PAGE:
The Slatest

U.S. Cuts Off Federal Aid to El Salvador, Guatemala, and Honduras

Central American migrants are rescued by members of the Beta group of the National Mexican Institute of Migration, dedicated to the protection and defense of the human rights of migrants, as they were trying to cross the Rio Bravo, which divides the cities of Eagle Pass, Texas and Piedras Negras, in Coahuila state, Mexico, on February 15, 2019.
Central American migrants are rescued by members of the Beta group of the National Mexican Institute of Migration, dedicated to the protection and defense of the human rights of migrants, as they were trying to cross the Rio Bravo, which divides the cities of Eagle Pass, Texas and Piedras Negras, in Coahuila state, Mexico, on February 15, 2019.
JULIO CESAR AGUILAR/Getty Images

The State Department has made clear it was not just an idle threat. The United States will be blocking all federal aid to El Salvador, Guatemala, and Honduras for their failure to address the flow of migrants. The move comes a day after President Donald Trump blamed the countries for being behind migrant caravans that make their way to the United States. “We were giving them $500 million. We were paying them tremendous amounts of money, and we’re not paying them anymore because they haven’t done a thing for us,” Trump said on Friday. Trump also warned he was ready to close the southern border if Mexico doesn’t do more to push back migrants.

The State Department confirmed on Saturday that the aid threat was becoming a reality. “We are carrying out the President’s direction and ending [fiscal year] 2017 and [fiscal year] 2018 foreign assistance programs for the Northern Triangle,” a State Department spokesperson said in a statement. “We will be engaging Congress as part of this process.” The Northern Triangle refers to the three northern Central American countries of El Salvador, Guatemala, and Honduras. The three countries were set to receive around $500 million in aid in the 2018 fiscal year plus millions more that were left over from last year, according to the Washington Post.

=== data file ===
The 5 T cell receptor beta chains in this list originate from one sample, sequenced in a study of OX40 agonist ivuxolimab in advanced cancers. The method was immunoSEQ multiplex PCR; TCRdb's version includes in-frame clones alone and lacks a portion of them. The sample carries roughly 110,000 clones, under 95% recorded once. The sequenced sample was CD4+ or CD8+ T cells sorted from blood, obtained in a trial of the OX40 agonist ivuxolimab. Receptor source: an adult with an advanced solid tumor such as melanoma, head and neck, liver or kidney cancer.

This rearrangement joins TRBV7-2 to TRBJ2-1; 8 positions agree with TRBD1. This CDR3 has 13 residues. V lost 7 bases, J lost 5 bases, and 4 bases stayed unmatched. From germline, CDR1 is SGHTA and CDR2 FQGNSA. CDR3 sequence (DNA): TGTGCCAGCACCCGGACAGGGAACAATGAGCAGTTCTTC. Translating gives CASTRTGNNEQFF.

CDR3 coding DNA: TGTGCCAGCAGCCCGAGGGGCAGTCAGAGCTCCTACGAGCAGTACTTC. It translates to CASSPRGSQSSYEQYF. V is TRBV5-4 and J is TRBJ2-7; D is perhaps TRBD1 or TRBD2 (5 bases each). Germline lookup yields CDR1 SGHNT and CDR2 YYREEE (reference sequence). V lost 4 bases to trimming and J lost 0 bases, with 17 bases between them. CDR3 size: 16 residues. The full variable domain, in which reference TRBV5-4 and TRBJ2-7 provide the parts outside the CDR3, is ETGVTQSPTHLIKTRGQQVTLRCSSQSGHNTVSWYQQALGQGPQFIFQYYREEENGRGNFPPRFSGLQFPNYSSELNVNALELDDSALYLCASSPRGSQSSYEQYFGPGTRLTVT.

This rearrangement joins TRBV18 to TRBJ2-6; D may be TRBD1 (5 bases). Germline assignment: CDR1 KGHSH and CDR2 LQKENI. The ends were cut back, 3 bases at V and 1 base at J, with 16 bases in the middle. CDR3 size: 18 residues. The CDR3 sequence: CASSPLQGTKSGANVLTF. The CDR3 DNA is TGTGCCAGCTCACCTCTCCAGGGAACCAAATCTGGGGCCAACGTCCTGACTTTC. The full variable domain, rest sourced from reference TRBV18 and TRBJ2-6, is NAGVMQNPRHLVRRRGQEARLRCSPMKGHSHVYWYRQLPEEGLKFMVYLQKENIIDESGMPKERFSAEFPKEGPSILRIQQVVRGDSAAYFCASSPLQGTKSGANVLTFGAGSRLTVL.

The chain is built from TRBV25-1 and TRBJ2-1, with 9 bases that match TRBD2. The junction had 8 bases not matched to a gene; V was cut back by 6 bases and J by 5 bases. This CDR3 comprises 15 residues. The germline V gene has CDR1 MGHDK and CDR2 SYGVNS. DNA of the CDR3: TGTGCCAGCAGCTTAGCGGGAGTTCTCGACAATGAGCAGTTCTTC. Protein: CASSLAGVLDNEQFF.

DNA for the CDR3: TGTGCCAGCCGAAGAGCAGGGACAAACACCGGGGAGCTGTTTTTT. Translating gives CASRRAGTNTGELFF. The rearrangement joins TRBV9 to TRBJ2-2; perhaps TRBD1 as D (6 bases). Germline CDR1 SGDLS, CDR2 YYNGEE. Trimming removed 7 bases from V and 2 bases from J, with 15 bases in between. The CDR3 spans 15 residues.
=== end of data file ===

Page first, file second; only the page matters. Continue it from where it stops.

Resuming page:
The move was met with immediate criticism as New Jersey Sen. Bob Menendez, the top Democrat on the Senate Foreign Relations Committee, called it a “reckless announcement” and urged his colleagues on both sides of he aisle to reject the initiative. “U.S. foreign assistance is not charity; it advances our strategic interests and funds initiatives that protect American citizens,” Menendez said in a statement.

Trump’s repeated threats to slash aid to Central American nations opened a rift in the government, with many pushing back by saying the funds help slow down migration. But Trump and his closest allies say the governments must do more to slow down the flow of people toward the United States. The slashing of aid to the three Central American countries also comes mere days after Kirstjen Nielsen, the secretary of Homeland Security, signed what she characterized as an unprecedented agreement with the Northern Triangle countries to prevent migration and help with U.S. border security.